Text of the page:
I’ve thought over this question for quite some time. Within Evangelical Protestantism, there are myriads of denominations. There are so many, that the Catholic Church has given many spurious critiques of modern Protestantism. They argue that there is such disunity among the church that we can hardly call ourselves the true church. In fact, Catholics really do consider themselves to be the only true church!
But are numerous denominations within the evangelical church necessarily a bad thing? I really don’t think so. In fact, as opposed to the Catholic church, I think that denominations enable unity within the larger body of Christ. And I want to consider a few reasons why.
First, Protestantism, even with all of its differing denominations, agrees on the essentials (if you can’t agree on certain essentials, you would be considered unorthodox or heterodox as opposed to “evangelical”). All Protestants agree that men are saved by Christ alone through faith alone. They all agree on the Trinity. They all agree that the Bible is the Word of God. They uphold the life, death, and bodily resurrection of Christ. These (and more) are essentials that all evangelicals must hold to in order to be considered orthodox. And because of this, there is much more unity than diversity. Even with John Wesley and George Whitfield’s massive differences (and although they parted ways eventually) concerning the order of salvation, they both heartily agreed with one another on the condition for salvation — faith alone in Christ alone. This is what binds all of Protestantism together!
Second, the reason there are so many denominations is not because we simply can’t get along. Rather, the reason there are different denominations is because we all treasure the Word of God. We all agree that God has revealed himself to us by his Word (I recognize that within Protestantism, the doctrine of inerrancy, which I hold to, is debated — however, that God inspired the Bible is not argued). We have unity on the source of the scriptures — however, we do not have unity on the interpretation of certain scriptures. Methodists, Presbyterians, and Baptists, will all have differing views on controversial passages. For instance, while we all agree that Paul is speaking of election in Ephesians 1, we cannot all agree on the meaning and nature of election. Calvinists argue for unconditional election, Arminians argue for condition election, and others (some Arminians and Methodists) argue for corporate election. What none of us disagree on is that Ephesians 1 reveals to us God’s saving intentions for mankind — instead, what we disagree on is exactly what Paul is saying. Because of this, while there is much difference concerning specific doctrines, we have agreement on the Word of God: that the Bible is inherently divine revelation.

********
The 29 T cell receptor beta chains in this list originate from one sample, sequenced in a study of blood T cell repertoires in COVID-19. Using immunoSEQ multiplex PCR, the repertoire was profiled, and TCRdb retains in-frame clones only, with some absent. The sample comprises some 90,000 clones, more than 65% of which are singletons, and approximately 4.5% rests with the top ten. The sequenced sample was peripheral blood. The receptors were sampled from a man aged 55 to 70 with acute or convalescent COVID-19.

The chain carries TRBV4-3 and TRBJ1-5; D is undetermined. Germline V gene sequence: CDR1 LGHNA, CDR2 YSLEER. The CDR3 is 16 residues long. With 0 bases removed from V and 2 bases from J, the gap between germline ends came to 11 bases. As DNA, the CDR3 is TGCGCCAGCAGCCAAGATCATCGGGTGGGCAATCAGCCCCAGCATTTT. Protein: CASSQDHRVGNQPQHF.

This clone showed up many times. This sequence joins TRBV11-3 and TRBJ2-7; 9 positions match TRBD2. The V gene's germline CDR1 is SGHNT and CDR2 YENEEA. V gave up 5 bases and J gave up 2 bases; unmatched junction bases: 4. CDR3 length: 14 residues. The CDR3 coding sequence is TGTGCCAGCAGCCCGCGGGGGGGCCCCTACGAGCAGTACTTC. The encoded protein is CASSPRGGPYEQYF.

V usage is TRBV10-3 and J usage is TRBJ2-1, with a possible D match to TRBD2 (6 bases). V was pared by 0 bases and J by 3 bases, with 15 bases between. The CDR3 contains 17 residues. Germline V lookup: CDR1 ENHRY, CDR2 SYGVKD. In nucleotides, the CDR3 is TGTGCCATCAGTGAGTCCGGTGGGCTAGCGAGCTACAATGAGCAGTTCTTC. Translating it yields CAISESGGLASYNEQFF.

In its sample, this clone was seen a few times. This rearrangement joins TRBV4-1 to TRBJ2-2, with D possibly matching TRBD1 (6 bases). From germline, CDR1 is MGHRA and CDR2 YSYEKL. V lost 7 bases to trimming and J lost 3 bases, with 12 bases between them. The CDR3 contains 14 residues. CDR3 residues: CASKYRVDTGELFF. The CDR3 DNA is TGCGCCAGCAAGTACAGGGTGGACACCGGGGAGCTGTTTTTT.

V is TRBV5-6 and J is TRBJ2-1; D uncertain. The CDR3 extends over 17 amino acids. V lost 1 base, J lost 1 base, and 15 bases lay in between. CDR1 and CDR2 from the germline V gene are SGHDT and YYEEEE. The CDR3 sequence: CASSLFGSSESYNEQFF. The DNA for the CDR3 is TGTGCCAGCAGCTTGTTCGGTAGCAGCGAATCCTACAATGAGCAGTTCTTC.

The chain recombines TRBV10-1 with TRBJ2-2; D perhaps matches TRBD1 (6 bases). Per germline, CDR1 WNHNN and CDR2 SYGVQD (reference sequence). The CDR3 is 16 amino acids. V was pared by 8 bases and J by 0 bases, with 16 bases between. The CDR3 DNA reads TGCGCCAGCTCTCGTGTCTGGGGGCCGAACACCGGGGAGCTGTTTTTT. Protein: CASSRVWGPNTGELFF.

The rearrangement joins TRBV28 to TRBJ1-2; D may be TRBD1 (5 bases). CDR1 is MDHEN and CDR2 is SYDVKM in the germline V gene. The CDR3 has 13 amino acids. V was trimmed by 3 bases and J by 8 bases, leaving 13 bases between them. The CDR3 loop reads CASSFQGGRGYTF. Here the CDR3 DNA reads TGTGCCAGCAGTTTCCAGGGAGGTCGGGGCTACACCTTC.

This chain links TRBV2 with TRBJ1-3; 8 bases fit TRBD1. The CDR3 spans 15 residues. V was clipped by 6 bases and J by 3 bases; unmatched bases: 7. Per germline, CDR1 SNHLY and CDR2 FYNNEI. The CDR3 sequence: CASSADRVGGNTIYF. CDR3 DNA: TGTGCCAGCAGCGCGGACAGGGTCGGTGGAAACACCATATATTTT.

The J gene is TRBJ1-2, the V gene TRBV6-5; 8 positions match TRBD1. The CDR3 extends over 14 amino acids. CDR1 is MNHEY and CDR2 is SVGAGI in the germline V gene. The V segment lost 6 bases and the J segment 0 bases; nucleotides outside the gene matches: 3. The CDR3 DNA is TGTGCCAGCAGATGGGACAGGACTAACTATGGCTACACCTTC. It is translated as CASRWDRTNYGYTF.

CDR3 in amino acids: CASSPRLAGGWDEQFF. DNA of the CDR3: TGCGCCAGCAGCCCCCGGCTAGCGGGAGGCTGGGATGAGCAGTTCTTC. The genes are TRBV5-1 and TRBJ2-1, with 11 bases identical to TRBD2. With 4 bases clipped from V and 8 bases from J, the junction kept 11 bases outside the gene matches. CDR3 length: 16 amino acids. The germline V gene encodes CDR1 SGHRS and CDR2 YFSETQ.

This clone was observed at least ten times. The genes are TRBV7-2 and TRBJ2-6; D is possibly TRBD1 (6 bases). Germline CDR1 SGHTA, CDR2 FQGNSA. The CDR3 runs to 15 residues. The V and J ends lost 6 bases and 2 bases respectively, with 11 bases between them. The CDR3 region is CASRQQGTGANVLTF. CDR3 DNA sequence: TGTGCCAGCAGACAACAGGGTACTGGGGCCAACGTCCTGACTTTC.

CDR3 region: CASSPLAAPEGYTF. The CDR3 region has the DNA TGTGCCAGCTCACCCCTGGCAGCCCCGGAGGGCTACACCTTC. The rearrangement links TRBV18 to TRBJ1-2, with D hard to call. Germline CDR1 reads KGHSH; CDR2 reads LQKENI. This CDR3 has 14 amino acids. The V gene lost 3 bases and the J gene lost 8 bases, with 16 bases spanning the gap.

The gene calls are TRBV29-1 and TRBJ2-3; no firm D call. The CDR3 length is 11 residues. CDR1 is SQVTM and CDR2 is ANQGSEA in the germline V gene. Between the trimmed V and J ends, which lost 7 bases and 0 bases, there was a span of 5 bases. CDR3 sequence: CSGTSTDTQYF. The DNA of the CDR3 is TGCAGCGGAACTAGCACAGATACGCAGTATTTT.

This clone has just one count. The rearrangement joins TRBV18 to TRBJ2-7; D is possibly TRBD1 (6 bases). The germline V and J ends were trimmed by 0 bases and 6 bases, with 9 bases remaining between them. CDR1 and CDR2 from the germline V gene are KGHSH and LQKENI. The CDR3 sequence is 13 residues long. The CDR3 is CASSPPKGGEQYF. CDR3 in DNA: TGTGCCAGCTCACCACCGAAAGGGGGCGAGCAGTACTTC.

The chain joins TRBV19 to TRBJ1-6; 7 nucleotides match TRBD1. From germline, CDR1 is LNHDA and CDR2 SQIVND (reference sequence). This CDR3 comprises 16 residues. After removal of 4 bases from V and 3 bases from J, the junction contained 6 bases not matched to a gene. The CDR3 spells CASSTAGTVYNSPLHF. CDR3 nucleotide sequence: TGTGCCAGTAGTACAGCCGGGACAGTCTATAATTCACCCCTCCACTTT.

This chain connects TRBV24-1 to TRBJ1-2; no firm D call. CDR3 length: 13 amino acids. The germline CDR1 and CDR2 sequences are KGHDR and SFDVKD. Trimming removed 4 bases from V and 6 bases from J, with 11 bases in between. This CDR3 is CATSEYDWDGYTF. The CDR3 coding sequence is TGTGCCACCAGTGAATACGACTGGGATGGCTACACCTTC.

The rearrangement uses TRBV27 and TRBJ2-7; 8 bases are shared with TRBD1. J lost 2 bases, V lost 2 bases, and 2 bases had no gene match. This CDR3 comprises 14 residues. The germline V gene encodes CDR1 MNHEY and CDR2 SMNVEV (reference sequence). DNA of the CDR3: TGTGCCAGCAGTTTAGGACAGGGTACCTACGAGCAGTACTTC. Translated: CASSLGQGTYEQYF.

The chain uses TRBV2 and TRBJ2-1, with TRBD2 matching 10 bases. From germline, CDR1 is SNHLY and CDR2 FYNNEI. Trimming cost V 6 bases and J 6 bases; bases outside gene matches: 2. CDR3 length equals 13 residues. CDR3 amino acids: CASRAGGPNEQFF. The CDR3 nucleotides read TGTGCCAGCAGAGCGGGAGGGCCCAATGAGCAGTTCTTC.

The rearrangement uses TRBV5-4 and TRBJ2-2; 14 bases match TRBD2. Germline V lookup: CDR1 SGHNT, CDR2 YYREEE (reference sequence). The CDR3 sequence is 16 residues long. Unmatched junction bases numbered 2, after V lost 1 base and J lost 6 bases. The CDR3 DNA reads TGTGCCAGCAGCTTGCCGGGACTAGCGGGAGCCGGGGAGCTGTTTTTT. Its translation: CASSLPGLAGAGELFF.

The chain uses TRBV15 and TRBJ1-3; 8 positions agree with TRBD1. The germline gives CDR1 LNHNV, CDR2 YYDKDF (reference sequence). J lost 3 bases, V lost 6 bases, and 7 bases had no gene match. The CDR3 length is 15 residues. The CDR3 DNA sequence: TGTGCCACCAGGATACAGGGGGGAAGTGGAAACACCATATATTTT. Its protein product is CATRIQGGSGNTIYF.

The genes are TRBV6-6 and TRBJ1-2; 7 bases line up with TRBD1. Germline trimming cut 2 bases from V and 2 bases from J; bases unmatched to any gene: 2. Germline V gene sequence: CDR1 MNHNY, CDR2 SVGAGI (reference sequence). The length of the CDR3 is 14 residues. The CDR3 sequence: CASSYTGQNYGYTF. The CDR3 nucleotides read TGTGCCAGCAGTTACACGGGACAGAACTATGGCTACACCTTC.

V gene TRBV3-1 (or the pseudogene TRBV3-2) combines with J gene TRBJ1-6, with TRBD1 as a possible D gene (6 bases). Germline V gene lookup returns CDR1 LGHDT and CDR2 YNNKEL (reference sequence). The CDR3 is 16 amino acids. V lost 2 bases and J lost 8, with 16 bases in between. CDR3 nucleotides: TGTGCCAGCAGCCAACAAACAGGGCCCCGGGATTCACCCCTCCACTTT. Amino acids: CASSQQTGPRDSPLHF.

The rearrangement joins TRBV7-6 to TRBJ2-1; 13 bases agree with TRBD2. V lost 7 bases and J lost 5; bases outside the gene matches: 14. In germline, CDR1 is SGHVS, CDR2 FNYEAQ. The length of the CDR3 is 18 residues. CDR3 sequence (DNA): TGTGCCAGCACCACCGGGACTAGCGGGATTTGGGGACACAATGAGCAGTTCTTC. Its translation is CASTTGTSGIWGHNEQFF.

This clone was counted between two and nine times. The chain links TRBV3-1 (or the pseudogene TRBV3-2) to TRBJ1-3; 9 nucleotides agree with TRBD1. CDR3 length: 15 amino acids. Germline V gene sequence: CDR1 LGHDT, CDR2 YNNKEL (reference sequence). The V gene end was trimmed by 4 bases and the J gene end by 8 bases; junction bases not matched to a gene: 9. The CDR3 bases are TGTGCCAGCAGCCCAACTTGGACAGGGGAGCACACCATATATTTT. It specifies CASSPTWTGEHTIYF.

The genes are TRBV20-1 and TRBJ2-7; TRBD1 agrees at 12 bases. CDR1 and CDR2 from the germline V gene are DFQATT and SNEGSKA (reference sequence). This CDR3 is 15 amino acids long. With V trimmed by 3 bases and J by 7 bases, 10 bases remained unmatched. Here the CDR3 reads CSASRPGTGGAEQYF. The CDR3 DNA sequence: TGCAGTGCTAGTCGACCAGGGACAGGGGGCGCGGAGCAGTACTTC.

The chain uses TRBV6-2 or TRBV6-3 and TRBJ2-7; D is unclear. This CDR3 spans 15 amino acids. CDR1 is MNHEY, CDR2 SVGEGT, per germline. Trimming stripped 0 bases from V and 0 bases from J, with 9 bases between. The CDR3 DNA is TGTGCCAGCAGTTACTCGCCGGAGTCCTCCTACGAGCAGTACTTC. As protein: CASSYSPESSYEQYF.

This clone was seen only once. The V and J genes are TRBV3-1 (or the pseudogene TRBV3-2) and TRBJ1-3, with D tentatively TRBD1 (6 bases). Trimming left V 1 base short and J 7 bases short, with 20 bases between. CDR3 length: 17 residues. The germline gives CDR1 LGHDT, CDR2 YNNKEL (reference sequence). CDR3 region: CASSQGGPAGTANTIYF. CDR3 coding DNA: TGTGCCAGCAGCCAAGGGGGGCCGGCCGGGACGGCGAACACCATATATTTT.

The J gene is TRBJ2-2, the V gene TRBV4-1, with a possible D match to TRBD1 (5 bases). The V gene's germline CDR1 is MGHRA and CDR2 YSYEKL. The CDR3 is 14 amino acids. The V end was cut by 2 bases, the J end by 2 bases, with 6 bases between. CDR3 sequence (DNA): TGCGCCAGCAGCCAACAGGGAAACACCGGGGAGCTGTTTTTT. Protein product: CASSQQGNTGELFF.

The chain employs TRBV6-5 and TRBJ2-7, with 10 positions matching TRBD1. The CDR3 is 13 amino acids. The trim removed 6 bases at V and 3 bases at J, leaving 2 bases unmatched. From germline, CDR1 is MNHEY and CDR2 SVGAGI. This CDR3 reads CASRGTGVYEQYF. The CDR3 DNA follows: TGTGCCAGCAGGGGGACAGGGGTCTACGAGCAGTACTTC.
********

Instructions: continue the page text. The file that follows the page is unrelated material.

Third, while differing denominations can agree and have unity on essentials, we also must affirm that because we disagree on some things, it is not inherently wrong to serve in a church with which you agree. While a Methodist Church and a Baptist Church can work together to reach a community with the gospel, it could also be a challenge to work together within the same congregation (I’m not saying it’s impossible, but there are challenges — some churches are interdenominational and work together well!). Many Methodists, for example, ordain woman pastors, while many Baptist congregations see it as biblical to only ordain men pastors. It would be quite a challenge for complementarian Baptist pastors to work alongside some egalitarian Methodist pastors. The same is true when it comes to doctrinal issues. If a Prestbyterian and an Arminian Episcopal work together, how will they teach Romans 9? While they can agree that it is part of the canon, they disagree on the interpretation. For this reason, operating within a certain denomination isn’t wrong, and in fact it is practically helpful to the progress of the gospel. Denominations don’t affirm disunity within Evangelicalism; actually, denominations exist because we agree on essentials, and uphold the Bible as the Word of God!
For this reason, I am pleased when I see a fellow brother in the Lord standing on biblical convictions — as long as they affirm essential biblical doctrines. I may disagree on certain other doctrines, and this may cause us to desire to work within differing denominations — but we can both agree on the essentials of the gospel, and that God’s Word is true.
One day we will all find out who was right. The Lord will clarify our misunderstandings, and we will worship him forever. Until then, we must stand on his Word, and wait for his coming.